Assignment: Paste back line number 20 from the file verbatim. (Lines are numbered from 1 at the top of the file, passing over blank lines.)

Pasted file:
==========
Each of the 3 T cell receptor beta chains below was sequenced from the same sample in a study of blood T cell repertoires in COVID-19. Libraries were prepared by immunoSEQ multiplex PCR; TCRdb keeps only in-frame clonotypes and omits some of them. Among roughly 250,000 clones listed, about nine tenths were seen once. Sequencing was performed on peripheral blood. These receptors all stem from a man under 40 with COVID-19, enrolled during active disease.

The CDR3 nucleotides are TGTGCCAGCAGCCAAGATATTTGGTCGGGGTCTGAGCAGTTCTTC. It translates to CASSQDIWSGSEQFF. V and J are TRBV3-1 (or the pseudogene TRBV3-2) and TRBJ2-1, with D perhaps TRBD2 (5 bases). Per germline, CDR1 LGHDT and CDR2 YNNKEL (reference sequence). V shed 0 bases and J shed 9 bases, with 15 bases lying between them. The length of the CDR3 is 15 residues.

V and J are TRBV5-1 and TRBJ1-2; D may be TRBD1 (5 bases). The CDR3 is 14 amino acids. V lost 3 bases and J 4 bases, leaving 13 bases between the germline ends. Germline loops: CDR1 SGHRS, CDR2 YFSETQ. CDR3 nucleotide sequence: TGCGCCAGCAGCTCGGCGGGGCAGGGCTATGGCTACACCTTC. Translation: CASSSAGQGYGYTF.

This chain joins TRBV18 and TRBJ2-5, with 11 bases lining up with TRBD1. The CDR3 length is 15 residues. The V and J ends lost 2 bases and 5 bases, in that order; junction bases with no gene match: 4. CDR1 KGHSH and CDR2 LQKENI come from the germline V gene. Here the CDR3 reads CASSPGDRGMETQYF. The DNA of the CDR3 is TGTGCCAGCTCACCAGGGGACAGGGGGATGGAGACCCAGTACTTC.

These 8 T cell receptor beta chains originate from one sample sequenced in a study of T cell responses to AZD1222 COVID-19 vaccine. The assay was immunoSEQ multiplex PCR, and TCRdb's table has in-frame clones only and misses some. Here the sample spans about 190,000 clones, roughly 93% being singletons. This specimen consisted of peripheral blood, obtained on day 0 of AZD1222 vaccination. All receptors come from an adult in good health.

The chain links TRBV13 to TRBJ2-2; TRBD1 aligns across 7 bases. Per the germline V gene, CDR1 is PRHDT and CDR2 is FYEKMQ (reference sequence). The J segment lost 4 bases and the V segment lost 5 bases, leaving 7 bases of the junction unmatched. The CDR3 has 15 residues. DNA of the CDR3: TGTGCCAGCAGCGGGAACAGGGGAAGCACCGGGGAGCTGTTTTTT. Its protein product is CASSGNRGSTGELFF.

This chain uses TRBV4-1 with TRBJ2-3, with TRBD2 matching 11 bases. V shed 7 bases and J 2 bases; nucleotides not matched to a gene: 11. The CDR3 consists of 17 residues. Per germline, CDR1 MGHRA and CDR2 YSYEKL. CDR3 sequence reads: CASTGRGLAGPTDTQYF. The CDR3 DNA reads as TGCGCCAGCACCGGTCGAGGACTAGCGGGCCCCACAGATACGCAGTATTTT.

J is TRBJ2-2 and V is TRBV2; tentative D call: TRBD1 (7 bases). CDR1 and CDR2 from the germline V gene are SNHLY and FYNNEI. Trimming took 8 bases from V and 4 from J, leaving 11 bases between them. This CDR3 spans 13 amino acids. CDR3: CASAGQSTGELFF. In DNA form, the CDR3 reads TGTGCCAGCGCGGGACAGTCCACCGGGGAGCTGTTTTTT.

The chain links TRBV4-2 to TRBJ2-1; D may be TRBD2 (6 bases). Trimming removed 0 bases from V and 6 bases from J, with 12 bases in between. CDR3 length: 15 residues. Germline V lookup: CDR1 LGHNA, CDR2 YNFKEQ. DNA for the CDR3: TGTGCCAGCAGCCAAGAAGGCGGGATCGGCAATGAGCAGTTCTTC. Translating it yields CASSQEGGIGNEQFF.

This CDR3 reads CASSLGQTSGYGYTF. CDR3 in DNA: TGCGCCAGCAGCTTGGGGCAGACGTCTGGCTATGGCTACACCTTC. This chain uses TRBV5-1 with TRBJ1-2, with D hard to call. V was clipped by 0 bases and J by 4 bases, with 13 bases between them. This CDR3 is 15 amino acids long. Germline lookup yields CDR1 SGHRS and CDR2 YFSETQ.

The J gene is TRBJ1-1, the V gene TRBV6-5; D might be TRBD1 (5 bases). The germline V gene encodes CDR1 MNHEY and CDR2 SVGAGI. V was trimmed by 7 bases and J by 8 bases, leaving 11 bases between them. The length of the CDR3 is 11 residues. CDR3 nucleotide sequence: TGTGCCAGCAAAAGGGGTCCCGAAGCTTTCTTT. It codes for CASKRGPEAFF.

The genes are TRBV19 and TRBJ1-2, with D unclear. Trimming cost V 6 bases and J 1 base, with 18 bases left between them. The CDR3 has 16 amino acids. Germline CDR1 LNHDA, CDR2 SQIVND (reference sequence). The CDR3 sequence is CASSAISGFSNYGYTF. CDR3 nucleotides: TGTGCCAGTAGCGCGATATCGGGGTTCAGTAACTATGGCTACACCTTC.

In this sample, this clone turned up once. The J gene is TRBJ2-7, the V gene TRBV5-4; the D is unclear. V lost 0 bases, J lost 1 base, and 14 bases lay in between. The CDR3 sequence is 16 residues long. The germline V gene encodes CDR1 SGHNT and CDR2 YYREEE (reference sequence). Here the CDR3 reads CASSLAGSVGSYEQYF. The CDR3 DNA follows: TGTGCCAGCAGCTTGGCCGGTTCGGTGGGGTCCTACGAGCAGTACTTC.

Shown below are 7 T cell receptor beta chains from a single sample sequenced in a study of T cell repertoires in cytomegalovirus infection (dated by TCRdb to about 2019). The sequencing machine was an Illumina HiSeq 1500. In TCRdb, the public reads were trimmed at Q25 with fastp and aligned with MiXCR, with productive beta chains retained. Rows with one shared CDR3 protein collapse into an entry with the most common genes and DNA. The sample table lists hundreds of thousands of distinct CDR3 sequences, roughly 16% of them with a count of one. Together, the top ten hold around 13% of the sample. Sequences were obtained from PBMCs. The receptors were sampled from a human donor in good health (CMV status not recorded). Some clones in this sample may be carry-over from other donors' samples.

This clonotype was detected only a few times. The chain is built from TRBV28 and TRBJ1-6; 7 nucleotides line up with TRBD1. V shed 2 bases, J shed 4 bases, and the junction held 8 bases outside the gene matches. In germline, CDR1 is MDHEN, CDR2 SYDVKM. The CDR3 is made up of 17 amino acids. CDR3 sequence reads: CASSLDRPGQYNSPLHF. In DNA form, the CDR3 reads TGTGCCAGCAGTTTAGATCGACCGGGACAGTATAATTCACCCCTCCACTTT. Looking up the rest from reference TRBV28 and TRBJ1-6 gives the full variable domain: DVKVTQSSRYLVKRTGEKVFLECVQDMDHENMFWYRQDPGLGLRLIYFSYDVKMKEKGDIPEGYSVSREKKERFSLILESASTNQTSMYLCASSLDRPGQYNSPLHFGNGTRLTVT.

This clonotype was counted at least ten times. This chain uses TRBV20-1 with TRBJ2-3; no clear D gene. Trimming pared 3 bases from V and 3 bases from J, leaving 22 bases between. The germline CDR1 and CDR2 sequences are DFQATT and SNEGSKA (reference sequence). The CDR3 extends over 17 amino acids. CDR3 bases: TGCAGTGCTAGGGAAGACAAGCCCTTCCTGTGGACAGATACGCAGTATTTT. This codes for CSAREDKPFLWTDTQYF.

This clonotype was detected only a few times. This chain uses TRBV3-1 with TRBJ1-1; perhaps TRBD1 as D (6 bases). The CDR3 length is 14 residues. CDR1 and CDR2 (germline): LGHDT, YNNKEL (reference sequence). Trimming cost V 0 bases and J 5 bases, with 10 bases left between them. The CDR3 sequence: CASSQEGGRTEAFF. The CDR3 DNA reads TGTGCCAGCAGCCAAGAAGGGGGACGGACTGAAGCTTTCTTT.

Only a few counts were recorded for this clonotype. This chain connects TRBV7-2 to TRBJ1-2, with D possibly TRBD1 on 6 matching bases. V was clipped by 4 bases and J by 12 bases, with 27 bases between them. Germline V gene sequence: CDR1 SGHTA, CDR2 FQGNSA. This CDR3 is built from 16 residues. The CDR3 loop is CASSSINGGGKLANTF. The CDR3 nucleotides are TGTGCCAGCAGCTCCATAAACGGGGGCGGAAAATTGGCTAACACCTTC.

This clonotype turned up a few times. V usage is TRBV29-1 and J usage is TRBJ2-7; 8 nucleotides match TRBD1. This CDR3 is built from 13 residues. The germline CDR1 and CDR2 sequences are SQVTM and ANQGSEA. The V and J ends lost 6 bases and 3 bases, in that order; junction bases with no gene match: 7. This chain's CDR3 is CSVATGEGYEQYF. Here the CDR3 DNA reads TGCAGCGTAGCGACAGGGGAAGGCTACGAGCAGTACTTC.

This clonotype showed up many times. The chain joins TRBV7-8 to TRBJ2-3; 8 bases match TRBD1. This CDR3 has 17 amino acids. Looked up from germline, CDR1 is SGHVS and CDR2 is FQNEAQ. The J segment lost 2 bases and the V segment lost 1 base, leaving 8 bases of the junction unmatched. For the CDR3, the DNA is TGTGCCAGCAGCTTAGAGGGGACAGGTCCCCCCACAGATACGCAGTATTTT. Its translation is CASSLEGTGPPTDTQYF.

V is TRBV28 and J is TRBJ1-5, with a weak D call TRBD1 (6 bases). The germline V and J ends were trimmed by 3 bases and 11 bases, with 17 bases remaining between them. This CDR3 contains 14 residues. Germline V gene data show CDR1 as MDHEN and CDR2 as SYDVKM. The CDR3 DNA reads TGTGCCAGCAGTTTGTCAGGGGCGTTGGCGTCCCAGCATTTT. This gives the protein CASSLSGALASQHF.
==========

This clonotype showed up many times. The chain joins TRBV7-8 to TRBJ2-3; 8 bases match TRBD1. This CDR3 has 17 amino acids. Looked up from germline, CDR1 is SGHVS and CDR2 is FQNEAQ. The J segment lost 2 bases and the V segment lost 1 base, leaving 8 bases of the junction unmatched. For the CDR3, the DNA is TGTGCCAGCAGCTTAGAGGGGACAGGTCCCCCCACAGATACGCAGTATTTT. Its translation is CASSLEGTGPPTDTQYF.